(CNN) -- Kellogg officials said Friday they are voluntarily recalling 16 products that contain peanut butter that could be connected to a recent salmonella outbreak.
The FDA says a Blakely, Georgia, peanut butter plant is the focus of its salmonella investigation.
The Kellogg products to be recalled include Keebler cheese and peanut butter sandwich crackers and Keebler and Famous Amos peanut butter cookies said Kris Charles a company spokeswoman.
According to the Food and Drug Administration, salmonella was found in the Blakely, Georgia, plant of Peanut Corp. of America, which works with Kellogg.
Preliminary investigations suggest that peanut butter and peanut paste manufactured by Peanut Corp. to be used in products like cookies, crackers and ice cream is the probable source of illness.
The FDA says the Blakely plant is the focus of this investigation. Peanut Corp. voluntarily recalled peanut butter produced at the plant Tuesday. What you need to know about food poisoning
The Centers for Disease Control and Prevention says 453 people in 43 states and Canada have been infected with salmonella Typhimurium.
Twenty-two percent of those have been hospitalized, and five deaths have been associated with the outbreak. North Carolina is reporting a sixth death that the CDC has not confirmed.
Four of the six people who died had underlying illnesses that compromised their immune systems, making them more susceptible to severe side effects of salmonella infection.
King Nut Co., which distributes peanut butter made by Peanut Corp., voluntarily recalled its products January 10, after an open container contaminated with Typhimurium was found in a nursing home in Minnesota.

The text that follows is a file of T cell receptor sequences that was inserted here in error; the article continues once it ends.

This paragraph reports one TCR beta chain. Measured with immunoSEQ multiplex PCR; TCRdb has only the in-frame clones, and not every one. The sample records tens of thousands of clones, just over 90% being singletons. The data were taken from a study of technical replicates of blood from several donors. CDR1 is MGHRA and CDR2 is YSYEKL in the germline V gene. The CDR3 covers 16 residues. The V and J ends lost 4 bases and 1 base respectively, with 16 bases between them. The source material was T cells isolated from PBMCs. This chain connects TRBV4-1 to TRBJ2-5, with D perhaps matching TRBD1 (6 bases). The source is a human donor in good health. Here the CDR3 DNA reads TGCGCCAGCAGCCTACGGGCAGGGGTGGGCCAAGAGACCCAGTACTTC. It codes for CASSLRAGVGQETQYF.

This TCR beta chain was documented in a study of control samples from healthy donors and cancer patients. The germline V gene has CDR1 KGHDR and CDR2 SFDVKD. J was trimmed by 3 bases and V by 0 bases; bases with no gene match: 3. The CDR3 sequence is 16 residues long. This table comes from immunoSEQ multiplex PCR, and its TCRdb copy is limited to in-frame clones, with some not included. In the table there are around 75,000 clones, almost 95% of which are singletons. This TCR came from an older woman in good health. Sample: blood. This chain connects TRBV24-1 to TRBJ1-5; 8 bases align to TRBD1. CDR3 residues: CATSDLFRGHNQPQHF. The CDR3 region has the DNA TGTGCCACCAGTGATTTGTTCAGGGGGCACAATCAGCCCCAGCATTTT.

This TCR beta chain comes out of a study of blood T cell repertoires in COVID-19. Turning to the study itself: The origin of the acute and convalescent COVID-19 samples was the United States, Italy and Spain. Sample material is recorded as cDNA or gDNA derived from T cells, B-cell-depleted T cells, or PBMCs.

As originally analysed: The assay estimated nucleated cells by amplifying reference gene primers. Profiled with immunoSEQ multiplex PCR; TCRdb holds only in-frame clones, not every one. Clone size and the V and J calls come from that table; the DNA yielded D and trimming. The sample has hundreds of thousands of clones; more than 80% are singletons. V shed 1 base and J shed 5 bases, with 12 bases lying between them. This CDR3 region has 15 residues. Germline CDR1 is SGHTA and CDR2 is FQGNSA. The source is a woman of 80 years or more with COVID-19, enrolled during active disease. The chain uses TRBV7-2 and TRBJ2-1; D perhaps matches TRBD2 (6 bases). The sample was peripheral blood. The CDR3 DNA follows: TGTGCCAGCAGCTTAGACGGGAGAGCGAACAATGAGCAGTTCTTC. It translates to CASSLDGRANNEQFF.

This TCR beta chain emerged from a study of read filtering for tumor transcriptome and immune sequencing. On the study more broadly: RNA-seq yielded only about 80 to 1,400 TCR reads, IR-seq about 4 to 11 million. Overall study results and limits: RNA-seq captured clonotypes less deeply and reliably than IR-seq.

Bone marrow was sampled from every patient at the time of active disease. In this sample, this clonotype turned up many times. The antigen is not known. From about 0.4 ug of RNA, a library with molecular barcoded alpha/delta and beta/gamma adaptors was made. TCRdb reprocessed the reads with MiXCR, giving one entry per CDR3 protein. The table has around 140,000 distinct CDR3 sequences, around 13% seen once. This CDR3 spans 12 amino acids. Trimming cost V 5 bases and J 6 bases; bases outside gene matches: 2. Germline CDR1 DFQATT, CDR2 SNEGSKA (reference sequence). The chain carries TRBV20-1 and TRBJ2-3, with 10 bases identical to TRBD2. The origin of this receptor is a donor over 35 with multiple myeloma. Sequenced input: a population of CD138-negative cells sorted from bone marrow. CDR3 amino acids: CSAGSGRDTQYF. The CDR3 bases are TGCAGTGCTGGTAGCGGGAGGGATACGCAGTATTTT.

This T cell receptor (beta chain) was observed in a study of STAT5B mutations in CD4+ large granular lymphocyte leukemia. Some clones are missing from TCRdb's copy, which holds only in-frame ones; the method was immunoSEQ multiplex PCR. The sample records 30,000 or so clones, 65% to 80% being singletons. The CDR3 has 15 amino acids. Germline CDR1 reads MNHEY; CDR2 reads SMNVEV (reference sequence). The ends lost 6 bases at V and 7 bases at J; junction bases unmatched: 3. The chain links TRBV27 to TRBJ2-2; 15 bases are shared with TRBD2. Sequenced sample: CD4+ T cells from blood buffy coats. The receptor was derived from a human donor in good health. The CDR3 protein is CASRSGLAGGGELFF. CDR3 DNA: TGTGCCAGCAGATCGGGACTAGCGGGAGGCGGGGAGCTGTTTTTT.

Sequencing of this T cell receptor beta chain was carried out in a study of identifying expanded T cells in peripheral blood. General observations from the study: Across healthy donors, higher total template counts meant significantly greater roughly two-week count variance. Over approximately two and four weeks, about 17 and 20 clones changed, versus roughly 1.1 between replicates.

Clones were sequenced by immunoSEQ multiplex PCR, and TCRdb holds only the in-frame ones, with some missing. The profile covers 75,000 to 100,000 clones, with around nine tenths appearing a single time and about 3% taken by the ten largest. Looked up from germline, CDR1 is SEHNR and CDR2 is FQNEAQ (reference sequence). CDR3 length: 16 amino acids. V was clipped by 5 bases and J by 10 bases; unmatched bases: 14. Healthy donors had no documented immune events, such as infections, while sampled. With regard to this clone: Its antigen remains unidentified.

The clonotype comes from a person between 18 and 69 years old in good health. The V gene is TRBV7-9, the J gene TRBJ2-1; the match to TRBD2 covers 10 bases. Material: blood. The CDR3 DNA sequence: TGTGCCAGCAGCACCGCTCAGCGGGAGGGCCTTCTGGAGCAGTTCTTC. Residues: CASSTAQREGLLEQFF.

King Nut distributes to institutions like nursing homes, schools and restaurants. Its products are not on supermarket shelves.
The Food and Drug Administration is taking the lead in this investigation and working with the CDC to confirm the source of the outbreak.
"Peanut butter is not a food that supports the growth of bacteria in general," according to Dr. Stephen Sundlof, director of the FDA's Center for Food Safety and Applied Nutrition. But he says that once contaminated peanut butter is consumed, the bacteria can multiply quickly and make people sick.
Two years ago, another strain of salmonella found in a different peanut butter plant was linked to an outbreak that infected more than 600 people in 47 states. At the time, the salmonella was found dripping from pipes into the vats of peanut butter.
At this point, the FDA says, it cannot reveal where the salmonella was found in Peanut Corp.'s Georgia plant.
CNN's Saundra Young and Miriam Falco contributed to this report.
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